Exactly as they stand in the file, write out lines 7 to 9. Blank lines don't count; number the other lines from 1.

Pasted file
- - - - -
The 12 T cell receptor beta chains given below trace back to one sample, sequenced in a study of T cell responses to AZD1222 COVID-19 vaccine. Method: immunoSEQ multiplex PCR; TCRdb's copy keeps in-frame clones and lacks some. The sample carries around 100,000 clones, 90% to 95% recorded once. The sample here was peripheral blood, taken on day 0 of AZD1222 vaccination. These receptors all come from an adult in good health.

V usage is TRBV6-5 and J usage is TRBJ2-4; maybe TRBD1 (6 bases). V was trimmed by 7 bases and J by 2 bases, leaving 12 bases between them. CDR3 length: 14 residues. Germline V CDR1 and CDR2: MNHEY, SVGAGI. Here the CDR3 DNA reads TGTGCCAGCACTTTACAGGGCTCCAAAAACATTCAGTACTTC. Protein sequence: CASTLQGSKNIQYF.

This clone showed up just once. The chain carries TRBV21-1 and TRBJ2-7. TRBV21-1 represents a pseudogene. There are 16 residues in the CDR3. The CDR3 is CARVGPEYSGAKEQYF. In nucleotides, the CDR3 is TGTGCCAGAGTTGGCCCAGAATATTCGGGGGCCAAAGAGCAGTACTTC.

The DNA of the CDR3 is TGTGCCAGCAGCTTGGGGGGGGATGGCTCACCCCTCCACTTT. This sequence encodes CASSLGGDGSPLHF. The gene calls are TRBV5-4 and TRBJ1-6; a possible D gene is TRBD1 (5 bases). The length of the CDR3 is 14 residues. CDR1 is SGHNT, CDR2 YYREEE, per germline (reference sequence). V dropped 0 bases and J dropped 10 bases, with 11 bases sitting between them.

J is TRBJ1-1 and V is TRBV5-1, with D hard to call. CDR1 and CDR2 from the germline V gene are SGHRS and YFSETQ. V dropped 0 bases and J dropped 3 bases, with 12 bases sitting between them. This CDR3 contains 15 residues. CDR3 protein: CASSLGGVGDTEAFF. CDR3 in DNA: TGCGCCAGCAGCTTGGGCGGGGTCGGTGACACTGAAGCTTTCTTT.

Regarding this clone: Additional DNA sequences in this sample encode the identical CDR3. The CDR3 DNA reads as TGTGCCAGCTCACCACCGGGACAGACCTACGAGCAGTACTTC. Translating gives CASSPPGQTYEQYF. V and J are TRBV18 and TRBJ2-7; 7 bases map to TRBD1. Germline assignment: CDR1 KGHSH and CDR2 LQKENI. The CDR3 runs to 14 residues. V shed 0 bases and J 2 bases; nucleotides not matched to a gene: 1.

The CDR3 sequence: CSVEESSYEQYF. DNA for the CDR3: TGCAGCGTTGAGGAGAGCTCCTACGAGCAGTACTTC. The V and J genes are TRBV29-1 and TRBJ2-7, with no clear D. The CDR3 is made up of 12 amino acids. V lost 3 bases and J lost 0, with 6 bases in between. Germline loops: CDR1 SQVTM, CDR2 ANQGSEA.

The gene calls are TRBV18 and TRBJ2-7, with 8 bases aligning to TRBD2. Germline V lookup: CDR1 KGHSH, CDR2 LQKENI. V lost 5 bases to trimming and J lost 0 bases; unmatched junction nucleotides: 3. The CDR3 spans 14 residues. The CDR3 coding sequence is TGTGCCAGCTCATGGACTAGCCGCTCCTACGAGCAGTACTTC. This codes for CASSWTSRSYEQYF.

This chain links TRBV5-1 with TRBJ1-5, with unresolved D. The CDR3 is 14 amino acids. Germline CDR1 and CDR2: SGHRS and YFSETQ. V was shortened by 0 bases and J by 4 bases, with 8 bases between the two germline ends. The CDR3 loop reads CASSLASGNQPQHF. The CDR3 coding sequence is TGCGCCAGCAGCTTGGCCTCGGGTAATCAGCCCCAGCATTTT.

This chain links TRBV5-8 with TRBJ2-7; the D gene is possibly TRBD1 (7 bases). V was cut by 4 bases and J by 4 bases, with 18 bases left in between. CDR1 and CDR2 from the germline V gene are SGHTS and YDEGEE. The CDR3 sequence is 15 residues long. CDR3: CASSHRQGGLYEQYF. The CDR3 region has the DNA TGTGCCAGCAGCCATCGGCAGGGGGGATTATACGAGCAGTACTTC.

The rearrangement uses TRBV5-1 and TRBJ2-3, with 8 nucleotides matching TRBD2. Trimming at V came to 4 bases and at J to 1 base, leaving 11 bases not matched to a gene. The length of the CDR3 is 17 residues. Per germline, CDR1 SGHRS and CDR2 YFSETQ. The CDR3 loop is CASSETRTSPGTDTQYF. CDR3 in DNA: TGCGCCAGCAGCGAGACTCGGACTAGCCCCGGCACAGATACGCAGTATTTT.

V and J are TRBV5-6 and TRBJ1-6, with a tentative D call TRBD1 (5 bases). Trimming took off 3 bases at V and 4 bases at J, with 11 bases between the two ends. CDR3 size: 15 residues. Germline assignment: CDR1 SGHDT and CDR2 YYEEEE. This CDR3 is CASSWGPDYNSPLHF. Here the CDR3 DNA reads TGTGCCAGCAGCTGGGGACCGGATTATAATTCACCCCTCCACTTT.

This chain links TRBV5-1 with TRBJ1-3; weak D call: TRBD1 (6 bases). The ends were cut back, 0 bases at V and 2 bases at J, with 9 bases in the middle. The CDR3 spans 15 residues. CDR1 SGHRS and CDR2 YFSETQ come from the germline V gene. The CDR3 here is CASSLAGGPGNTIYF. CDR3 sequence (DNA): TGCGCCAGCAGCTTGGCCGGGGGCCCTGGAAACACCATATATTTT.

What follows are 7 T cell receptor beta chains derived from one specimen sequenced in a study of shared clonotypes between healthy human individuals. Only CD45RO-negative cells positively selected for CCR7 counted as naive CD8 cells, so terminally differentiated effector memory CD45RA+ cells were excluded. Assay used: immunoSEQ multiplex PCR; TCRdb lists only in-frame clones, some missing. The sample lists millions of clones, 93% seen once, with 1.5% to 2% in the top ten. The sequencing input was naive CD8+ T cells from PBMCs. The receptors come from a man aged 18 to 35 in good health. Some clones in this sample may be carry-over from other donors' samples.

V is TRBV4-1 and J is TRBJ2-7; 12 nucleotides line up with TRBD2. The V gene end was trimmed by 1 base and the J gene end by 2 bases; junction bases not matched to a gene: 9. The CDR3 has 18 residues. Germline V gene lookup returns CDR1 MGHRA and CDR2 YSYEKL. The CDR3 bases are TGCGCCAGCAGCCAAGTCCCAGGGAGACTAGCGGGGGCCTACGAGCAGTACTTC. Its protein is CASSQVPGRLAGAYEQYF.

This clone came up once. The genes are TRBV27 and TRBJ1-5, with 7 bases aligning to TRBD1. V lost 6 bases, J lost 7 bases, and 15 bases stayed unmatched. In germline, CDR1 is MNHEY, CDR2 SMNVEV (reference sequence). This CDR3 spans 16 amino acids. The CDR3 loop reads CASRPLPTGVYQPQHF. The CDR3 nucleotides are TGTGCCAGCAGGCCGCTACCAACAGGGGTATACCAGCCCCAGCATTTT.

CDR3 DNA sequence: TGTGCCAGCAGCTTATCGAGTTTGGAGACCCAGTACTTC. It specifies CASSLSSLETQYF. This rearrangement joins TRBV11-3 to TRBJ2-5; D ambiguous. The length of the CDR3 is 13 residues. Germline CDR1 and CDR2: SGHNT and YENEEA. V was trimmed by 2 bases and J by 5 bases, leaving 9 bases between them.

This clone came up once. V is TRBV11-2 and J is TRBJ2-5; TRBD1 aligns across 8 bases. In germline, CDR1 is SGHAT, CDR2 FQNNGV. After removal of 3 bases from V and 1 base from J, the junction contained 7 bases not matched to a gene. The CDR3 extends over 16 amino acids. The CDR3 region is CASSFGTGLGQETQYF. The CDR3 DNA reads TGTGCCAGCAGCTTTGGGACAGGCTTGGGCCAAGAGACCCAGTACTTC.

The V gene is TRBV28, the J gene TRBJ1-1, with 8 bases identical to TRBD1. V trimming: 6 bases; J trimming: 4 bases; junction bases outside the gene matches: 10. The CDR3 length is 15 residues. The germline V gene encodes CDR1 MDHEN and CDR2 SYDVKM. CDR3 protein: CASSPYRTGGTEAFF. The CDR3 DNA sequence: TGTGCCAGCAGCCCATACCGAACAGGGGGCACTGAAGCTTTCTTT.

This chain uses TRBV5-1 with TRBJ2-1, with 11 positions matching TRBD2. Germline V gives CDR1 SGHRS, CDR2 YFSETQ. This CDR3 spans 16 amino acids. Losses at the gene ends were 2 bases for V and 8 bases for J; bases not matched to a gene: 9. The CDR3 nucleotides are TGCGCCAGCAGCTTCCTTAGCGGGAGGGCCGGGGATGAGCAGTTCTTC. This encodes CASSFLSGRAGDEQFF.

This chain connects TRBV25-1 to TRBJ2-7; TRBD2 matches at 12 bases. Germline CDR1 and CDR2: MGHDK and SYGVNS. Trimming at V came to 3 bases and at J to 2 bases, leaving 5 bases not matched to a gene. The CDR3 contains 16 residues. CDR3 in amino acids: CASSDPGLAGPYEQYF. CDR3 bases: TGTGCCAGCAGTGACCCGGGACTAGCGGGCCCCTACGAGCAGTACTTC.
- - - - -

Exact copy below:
The CDR3 sequence: CSVEESSYEQYF. DNA for the CDR3: TGCAGCGTTGAGGAGAGCTCCTACGAGCAGTACTTC. The V and J genes are TRBV29-1 and TRBJ2-7, with no clear D. The CDR3 is made up of 12 amino acids. V lost 3 bases and J lost 0, with 6 bases in between. Germline loops: CDR1 SQVTM, CDR2 ANQGSEA.

The gene calls are TRBV18 and TRBJ2-7, with 8 bases aligning to TRBD2. Germline V lookup: CDR1 KGHSH, CDR2 LQKENI. V lost 5 bases to trimming and J lost 0 bases; unmatched junction nucleotides: 3. The CDR3 spans 14 residues. The CDR3 coding sequence is TGTGCCAGCTCATGGACTAGCCGCTCCTACGAGCAGTACTTC. This codes for CASSWTSRSYEQYF.

This chain links TRBV5-1 with TRBJ1-5, with unresolved D. The CDR3 is 14 amino acids. Germline CDR1 and CDR2: SGHRS and YFSETQ. V was shortened by 0 bases and J by 4 bases, with 8 bases between the two germline ends. The CDR3 loop reads CASSLASGNQPQHF. The CDR3 coding sequence is TGCGCCAGCAGCTTGGCCTCGGGTAATCAGCCCCAGCATTTT.